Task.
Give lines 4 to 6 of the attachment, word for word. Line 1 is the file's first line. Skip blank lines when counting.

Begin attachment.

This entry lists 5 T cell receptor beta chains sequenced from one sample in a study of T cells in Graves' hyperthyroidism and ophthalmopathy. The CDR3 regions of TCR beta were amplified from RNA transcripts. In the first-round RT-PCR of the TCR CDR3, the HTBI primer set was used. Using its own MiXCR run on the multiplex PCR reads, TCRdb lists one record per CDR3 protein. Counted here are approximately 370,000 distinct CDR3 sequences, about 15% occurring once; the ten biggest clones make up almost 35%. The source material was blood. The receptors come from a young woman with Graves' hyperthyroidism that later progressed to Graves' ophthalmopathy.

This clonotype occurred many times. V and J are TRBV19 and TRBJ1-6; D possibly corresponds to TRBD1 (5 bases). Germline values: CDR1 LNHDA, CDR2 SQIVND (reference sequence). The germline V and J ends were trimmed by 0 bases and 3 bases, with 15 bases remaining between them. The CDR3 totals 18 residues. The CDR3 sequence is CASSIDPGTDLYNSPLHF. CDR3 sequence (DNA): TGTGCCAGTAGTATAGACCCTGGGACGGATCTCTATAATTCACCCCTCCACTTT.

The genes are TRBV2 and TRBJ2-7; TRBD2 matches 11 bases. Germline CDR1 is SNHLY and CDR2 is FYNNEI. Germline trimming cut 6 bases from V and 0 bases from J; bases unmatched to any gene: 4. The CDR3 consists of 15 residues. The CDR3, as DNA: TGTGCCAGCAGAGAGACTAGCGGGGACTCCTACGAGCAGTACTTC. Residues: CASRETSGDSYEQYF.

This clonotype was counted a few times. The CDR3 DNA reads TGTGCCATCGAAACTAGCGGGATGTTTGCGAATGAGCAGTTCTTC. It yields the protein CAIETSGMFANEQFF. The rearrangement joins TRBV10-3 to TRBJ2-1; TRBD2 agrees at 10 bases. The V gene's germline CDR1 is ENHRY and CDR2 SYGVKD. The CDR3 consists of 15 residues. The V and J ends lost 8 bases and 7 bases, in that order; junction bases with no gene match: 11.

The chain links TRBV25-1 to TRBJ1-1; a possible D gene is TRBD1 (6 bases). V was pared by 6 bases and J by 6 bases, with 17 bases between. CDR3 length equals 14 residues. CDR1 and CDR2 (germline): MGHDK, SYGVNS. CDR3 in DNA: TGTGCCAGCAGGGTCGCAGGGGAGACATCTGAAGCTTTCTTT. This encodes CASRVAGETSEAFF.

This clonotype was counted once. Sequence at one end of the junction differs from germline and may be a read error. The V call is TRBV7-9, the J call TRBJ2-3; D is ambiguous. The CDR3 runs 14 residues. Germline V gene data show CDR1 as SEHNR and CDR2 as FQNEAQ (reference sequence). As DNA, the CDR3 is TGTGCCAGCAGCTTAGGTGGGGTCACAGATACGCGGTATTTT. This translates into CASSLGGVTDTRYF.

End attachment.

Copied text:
This clonotype was counted a few times. The CDR3 DNA reads TGTGCCATCGAAACTAGCGGGATGTTTGCGAATGAGCAGTTCTTC. It yields the protein CAIETSGMFANEQFF. The rearrangement joins TRBV10-3 to TRBJ2-1; TRBD2 agrees at 10 bases. The V gene's germline CDR1 is ENHRY and CDR2 SYGVKD. The CDR3 consists of 15 residues. The V and J ends lost 8 bases and 7 bases, in that order; junction bases with no gene match: 11.

The chain links TRBV25-1 to TRBJ1-1; a possible D gene is TRBD1 (6 bases). V was pared by 6 bases and J by 6 bases, with 17 bases between. CDR3 length equals 14 residues. CDR1 and CDR2 (germline): MGHDK, SYGVNS. CDR3 in DNA: TGTGCCAGCAGGGTCGCAGGGGAGACATCTGAAGCTTTCTTT. This encodes CASRVAGETSEAFF.

This clonotype was counted once. Sequence at one end of the junction differs from germline and may be a read error. The V call is TRBV7-9, the J call TRBJ2-3; D is ambiguous. The CDR3 runs 14 residues. Germline V gene data show CDR1 as SEHNR and CDR2 as FQNEAQ (reference sequence). As DNA, the CDR3 is TGTGCCAGCAGCTTAGGTGGGGTCACAGATACGCGGTATTTT. This translates into CASSLGGVTDTRYF.